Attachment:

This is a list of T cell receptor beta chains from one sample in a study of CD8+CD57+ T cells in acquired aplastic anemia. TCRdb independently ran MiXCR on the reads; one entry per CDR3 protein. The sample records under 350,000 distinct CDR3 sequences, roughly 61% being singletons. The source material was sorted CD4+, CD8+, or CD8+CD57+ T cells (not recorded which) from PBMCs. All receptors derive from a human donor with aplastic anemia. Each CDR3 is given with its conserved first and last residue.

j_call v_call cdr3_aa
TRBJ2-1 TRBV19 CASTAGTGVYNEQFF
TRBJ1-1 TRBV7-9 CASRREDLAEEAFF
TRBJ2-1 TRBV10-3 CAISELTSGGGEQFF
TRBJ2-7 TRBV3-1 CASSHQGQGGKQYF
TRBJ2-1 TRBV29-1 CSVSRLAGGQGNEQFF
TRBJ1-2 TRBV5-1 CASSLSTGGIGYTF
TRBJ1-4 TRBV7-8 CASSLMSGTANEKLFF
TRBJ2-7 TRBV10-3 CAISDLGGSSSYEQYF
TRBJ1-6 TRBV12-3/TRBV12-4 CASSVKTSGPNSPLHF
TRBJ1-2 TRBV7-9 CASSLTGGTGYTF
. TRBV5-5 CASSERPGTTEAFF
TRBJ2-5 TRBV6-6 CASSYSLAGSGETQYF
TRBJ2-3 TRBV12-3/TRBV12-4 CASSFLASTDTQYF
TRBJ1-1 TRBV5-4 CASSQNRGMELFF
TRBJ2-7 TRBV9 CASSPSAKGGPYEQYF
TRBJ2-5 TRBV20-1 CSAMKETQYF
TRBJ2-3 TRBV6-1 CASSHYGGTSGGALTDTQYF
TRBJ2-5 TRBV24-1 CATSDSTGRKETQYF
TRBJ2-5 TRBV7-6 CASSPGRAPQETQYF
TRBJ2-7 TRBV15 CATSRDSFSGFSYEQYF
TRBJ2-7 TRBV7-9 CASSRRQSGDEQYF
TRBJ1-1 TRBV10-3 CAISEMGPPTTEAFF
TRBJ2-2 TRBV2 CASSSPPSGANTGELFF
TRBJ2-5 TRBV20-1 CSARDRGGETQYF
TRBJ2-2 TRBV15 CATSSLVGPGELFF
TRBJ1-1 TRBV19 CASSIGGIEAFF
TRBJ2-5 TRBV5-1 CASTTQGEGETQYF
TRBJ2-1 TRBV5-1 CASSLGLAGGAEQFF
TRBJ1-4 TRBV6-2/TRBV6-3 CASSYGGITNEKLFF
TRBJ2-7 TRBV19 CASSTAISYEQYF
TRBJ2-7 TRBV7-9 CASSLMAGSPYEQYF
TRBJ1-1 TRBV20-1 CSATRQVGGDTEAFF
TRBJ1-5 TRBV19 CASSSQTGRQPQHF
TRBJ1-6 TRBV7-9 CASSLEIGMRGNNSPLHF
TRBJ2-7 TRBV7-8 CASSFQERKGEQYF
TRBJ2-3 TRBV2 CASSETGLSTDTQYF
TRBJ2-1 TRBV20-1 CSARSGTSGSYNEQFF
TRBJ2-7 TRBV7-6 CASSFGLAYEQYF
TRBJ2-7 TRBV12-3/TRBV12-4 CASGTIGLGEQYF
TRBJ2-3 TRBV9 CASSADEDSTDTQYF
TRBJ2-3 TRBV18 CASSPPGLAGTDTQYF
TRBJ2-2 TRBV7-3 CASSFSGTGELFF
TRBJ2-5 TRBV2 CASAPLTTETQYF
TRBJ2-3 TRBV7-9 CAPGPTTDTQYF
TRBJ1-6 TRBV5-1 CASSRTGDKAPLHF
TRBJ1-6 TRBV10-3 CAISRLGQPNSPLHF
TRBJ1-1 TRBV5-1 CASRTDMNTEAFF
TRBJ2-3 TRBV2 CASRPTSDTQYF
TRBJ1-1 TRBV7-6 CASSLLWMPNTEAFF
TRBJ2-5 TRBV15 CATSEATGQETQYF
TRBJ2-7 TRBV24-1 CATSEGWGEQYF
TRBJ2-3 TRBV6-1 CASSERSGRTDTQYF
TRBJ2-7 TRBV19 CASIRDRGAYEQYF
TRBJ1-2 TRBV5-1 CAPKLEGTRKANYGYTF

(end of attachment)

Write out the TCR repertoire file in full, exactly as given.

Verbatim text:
This is a list of T cell receptor beta chains from one sample in a study of CD8+CD57+ T cells in acquired aplastic anemia. TCRdb independently ran MiXCR on the reads; one entry per CDR3 protein. The sample records under 350,000 distinct CDR3 sequences, roughly 61% being singletons. The source material was sorted CD4+, CD8+, or CD8+CD57+ T cells (not recorded which) from PBMCs. All receptors derive from a human donor with aplastic anemia. Each CDR3 is given with its conserved first and last residue.

j_call v_call cdr3_aa
TRBJ2-1 TRBV19 CASTAGTGVYNEQFF
TRBJ1-1 TRBV7-9 CASRREDLAEEAFF
TRBJ2-1 TRBV10-3 CAISELTSGGGEQFF
TRBJ2-7 TRBV3-1 CASSHQGQGGKQYF
TRBJ2-1 TRBV29-1 CSVSRLAGGQGNEQFF
TRBJ1-2 TRBV5-1 CASSLSTGGIGYTF
TRBJ1-4 TRBV7-8 CASSLMSGTANEKLFF
TRBJ2-7 TRBV10-3 CAISDLGGSSSYEQYF
TRBJ1-6 TRBV12-3/TRBV12-4 CASSVKTSGPNSPLHF
TRBJ1-2 TRBV7-9 CASSLTGGTGYTF
. TRBV5-5 CASSERPGTTEAFF
TRBJ2-5 TRBV6-6 CASSYSLAGSGETQYF
TRBJ2-3 TRBV12-3/TRBV12-4 CASSFLASTDTQYF
TRBJ1-1 TRBV5-4 CASSQNRGMELFF
TRBJ2-7 TRBV9 CASSPSAKGGPYEQYF
TRBJ2-5 TRBV20-1 CSAMKETQYF
TRBJ2-3 TRBV6-1 CASSHYGGTSGGALTDTQYF
TRBJ2-5 TRBV24-1 CATSDSTGRKETQYF
TRBJ2-5 TRBV7-6 CASSPGRAPQETQYF
TRBJ2-7 TRBV15 CATSRDSFSGFSYEQYF
TRBJ2-7 TRBV7-9 CASSRRQSGDEQYF
TRBJ1-1 TRBV10-3 CAISEMGPPTTEAFF
TRBJ2-2 TRBV2 CASSSPPSGANTGELFF
TRBJ2-5 TRBV20-1 CSARDRGGETQYF
TRBJ2-2 TRBV15 CATSSLVGPGELFF
TRBJ1-1 TRBV19 CASSIGGIEAFF
TRBJ2-5 TRBV5-1 CASTTQGEGETQYF
TRBJ2-1 TRBV5-1 CASSLGLAGGAEQFF
TRBJ1-4 TRBV6-2/TRBV6-3 CASSYGGITNEKLFF
TRBJ2-7 TRBV19 CASSTAISYEQYF
TRBJ2-7 TRBV7-9 CASSLMAGSPYEQYF
TRBJ1-1 TRBV20-1 CSATRQVGGDTEAFF
TRBJ1-5 TRBV19 CASSSQTGRQPQHF
TRBJ1-6 TRBV7-9 CASSLEIGMRGNNSPLHF
TRBJ2-7 TRBV7-8 CASSFQERKGEQYF
TRBJ2-3 TRBV2 CASSETGLSTDTQYF
TRBJ2-1 TRBV20-1 CSARSGTSGSYNEQFF
TRBJ2-7 TRBV7-6 CASSFGLAYEQYF
TRBJ2-7 TRBV12-3/TRBV12-4 CASGTIGLGEQYF
TRBJ2-3 TRBV9 CASSADEDSTDTQYF
TRBJ2-3 TRBV18 CASSPPGLAGTDTQYF
TRBJ2-2 TRBV7-3 CASSFSGTGELFF
TRBJ2-5 TRBV2 CASAPLTTETQYF
TRBJ2-3 TRBV7-9 CAPGPTTDTQYF
TRBJ1-6 TRBV5-1 CASSRTGDKAPLHF
TRBJ1-6 TRBV10-3 CAISRLGQPNSPLHF
TRBJ1-1 TRBV5-1 CASRTDMNTEAFF
TRBJ2-3 TRBV2 CASRPTSDTQYF
TRBJ1-1 TRBV7-6 CASSLLWMPNTEAFF
TRBJ2-5 TRBV15 CATSEATGQETQYF
TRBJ2-7 TRBV24-1 CATSEGWGEQYF
TRBJ2-3 TRBV6-1 CASSERSGRTDTQYF
TRBJ2-7 TRBV19 CASIRDRGAYEQYF
TRBJ1-2 TRBV5-1 CAPKLEGTRKANYGYTF